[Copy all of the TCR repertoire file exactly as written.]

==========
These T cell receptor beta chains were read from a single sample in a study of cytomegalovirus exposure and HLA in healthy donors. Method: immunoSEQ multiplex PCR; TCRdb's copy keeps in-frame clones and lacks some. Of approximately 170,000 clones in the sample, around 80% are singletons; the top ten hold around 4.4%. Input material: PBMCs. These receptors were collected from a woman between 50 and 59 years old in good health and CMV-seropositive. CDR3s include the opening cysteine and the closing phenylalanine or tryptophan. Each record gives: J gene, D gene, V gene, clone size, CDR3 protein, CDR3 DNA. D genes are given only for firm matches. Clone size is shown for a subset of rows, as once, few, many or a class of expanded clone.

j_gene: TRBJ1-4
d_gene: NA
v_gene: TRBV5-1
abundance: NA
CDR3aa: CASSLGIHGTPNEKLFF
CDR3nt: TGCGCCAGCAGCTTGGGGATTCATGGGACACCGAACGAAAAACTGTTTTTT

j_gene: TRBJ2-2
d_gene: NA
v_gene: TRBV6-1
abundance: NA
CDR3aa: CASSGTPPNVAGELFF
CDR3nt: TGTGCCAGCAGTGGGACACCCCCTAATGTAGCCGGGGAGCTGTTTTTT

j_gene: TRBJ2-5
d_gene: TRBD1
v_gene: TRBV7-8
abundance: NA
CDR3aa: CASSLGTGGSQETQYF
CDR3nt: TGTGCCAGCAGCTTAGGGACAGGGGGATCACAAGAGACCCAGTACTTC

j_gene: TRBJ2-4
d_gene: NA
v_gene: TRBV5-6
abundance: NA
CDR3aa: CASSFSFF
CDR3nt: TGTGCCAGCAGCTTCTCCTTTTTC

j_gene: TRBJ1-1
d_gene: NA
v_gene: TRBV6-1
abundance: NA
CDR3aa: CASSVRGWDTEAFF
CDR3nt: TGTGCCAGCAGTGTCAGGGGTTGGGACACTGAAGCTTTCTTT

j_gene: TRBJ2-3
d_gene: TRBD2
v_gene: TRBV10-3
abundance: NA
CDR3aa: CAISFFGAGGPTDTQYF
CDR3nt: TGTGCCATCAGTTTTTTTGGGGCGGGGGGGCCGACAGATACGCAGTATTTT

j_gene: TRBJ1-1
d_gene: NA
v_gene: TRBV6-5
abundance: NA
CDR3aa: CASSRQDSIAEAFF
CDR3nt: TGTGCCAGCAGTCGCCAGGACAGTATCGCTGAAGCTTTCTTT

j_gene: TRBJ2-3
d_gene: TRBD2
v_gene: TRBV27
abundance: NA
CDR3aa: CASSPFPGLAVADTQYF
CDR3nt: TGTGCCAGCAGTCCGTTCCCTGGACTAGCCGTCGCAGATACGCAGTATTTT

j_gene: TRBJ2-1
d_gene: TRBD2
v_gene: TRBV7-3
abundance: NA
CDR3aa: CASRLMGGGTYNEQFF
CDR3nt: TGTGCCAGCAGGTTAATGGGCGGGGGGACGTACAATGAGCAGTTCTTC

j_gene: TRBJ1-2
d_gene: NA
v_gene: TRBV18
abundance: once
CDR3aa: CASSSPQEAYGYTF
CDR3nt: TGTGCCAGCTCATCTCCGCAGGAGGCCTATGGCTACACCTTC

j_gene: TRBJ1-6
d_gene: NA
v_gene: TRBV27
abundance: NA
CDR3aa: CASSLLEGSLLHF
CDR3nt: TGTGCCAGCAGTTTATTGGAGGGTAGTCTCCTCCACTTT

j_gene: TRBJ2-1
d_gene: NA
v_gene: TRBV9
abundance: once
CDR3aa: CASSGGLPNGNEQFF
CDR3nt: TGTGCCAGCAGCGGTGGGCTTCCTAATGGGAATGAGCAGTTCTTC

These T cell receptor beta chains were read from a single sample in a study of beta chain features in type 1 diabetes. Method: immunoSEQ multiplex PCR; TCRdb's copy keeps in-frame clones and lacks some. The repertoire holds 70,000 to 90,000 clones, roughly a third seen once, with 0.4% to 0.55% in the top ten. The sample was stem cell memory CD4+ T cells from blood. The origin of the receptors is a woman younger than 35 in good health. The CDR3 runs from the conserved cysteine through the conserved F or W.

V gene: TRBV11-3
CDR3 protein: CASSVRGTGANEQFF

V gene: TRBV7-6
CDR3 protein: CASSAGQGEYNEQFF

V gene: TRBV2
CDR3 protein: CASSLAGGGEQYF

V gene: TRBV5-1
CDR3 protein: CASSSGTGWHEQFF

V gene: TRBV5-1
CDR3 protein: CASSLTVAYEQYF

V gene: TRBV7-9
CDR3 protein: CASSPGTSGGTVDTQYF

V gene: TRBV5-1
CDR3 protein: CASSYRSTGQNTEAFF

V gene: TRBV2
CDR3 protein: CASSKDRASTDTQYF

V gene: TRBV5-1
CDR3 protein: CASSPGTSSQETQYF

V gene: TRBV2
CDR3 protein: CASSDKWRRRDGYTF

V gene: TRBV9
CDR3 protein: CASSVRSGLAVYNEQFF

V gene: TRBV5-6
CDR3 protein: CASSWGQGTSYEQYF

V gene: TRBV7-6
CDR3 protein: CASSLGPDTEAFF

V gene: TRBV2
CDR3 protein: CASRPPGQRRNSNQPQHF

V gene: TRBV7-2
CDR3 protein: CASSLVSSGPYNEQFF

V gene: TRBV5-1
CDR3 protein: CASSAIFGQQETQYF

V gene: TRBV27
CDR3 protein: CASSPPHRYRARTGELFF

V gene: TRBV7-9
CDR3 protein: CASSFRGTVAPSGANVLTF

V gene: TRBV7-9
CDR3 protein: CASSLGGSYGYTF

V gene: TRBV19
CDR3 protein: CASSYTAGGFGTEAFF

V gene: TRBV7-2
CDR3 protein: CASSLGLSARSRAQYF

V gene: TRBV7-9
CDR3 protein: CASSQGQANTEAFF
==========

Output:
These T cell receptor beta chains were read from a single sample in a study of cytomegalovirus exposure and HLA in healthy donors. Method: immunoSEQ multiplex PCR; TCRdb's copy keeps in-frame clones and lacks some. Of approximately 170,000 clones in the sample, around 80% are singletons; the top ten hold around 4.4%. Input material: PBMCs. These receptors were collected from a woman between 50 and 59 years old in good health and CMV-seropositive. CDR3s include the opening cysteine and the closing phenylalanine or tryptophan. Each record gives: J gene, D gene, V gene, clone size, CDR3 protein, CDR3 DNA. D genes are given only for firm matches. Clone size is shown for a subset of rows, as once, few, many or a class of expanded clone.

j_gene: TRBJ1-4
d_gene: NA
v_gene: TRBV5-1
abundance: NA
CDR3aa: CASSLGIHGTPNEKLFF
CDR3nt: TGCGCCAGCAGCTTGGGGATTCATGGGACACCGAACGAAAAACTGTTTTTT

j_gene: TRBJ2-2
d_gene: NA
v_gene: TRBV6-1
abundance: NA
CDR3aa: CASSGTPPNVAGELFF
CDR3nt: TGTGCCAGCAGTGGGACACCCCCTAATGTAGCCGGGGAGCTGTTTTTT

j_gene: TRBJ2-5
d_gene: TRBD1
v_gene: TRBV7-8
abundance: NA
CDR3aa: CASSLGTGGSQETQYF
CDR3nt: TGTGCCAGCAGCTTAGGGACAGGGGGATCACAAGAGACCCAGTACTTC

j_gene: TRBJ2-4
d_gene: NA
v_gene: TRBV5-6
abundance: NA
CDR3aa: CASSFSFF
CDR3nt: TGTGCCAGCAGCTTCTCCTTTTTC

j_gene: TRBJ1-1
d_gene: NA
v_gene: TRBV6-1
abundance: NA
CDR3aa: CASSVRGWDTEAFF
CDR3nt: TGTGCCAGCAGTGTCAGGGGTTGGGACACTGAAGCTTTCTTT

j_gene: TRBJ2-3
d_gene: TRBD2
v_gene: TRBV10-3
abundance: NA
CDR3aa: CAISFFGAGGPTDTQYF
CDR3nt: TGTGCCATCAGTTTTTTTGGGGCGGGGGGGCCGACAGATACGCAGTATTTT

j_gene: TRBJ1-1
d_gene: NA
v_gene: TRBV6-5
abundance: NA
CDR3aa: CASSRQDSIAEAFF
CDR3nt: TGTGCCAGCAGTCGCCAGGACAGTATCGCTGAAGCTTTCTTT

j_gene: TRBJ2-3
d_gene: TRBD2
v_gene: TRBV27
abundance: NA
CDR3aa: CASSPFPGLAVADTQYF
CDR3nt: TGTGCCAGCAGTCCGTTCCCTGGACTAGCCGTCGCAGATACGCAGTATTTT

j_gene: TRBJ2-1
d_gene: TRBD2
v_gene: TRBV7-3
abundance: NA
CDR3aa: CASRLMGGGTYNEQFF
CDR3nt: TGTGCCAGCAGGTTAATGGGCGGGGGGACGTACAATGAGCAGTTCTTC

j_gene: TRBJ1-2
d_gene: NA
v_gene: TRBV18
abundance: once
CDR3aa: CASSSPQEAYGYTF
CDR3nt: TGTGCCAGCTCATCTCCGCAGGAGGCCTATGGCTACACCTTC

j_gene: TRBJ1-6
d_gene: NA
v_gene: TRBV27
abundance: NA
CDR3aa: CASSLLEGSLLHF
CDR3nt: TGTGCCAGCAGTTTATTGGAGGGTAGTCTCCTCCACTTT

j_gene: TRBJ2-1
d_gene: NA
v_gene: TRBV9
abundance: once
CDR3aa: CASSGGLPNGNEQFF
CDR3nt: TGTGCCAGCAGCGGTGGGCTTCCTAATGGGAATGAGCAGTTCTTC

These T cell receptor beta chains were read from a single sample in a study of beta chain features in type 1 diabetes. Method: immunoSEQ multiplex PCR; TCRdb's copy keeps in-frame clones and lacks some. The repertoire holds 70,000 to 90,000 clones, roughly a third seen once, with 0.4% to 0.55% in the top ten. The sample was stem cell memory CD4+ T cells from blood. The origin of the receptors is a woman younger than 35 in good health. The CDR3 runs from the conserved cysteine through the conserved F or W.

V gene: TRBV11-3
CDR3 protein: CASSVRGTGANEQFF

V gene: TRBV7-6
CDR3 protein: CASSAGQGEYNEQFF

V gene: TRBV2
CDR3 protein: CASSLAGGGEQYF

V gene: TRBV5-1
CDR3 protein: CASSSGTGWHEQFF

V gene: TRBV5-1
CDR3 protein: CASSLTVAYEQYF

V gene: TRBV7-9
CDR3 protein: CASSPGTSGGTVDTQYF

V gene: TRBV5-1
CDR3 protein: CASSYRSTGQNTEAFF

V gene: TRBV2
CDR3 protein: CASSKDRASTDTQYF

V gene: TRBV5-1
CDR3 protein: CASSPGTSSQETQYF

V gene: TRBV2
CDR3 protein: CASSDKWRRRDGYTF

V gene: TRBV9
CDR3 protein: CASSVRSGLAVYNEQFF

V gene: TRBV5-6
CDR3 protein: CASSWGQGTSYEQYF

V gene: TRBV7-6
CDR3 protein: CASSLGPDTEAFF

V gene: TRBV2
CDR3 protein: CASRPPGQRRNSNQPQHF

V gene: TRBV7-2
CDR3 protein: CASSLVSSGPYNEQFF

V gene: TRBV5-1
CDR3 protein: CASSAIFGQQETQYF

V gene: TRBV27
CDR3 protein: CASSPPHRYRARTGELFF

V gene: TRBV7-9
CDR3 protein: CASSFRGTVAPSGANVLTF

V gene: TRBV7-9
CDR3 protein: CASSLGGSYGYTF

V gene: TRBV19
CDR3 protein: CASSYTAGGFGTEAFF

V gene: TRBV7-2
CDR3 protein: CASSLGLSARSRAQYF

V gene: TRBV7-9
CDR3 protein: CASSQGQANTEAFF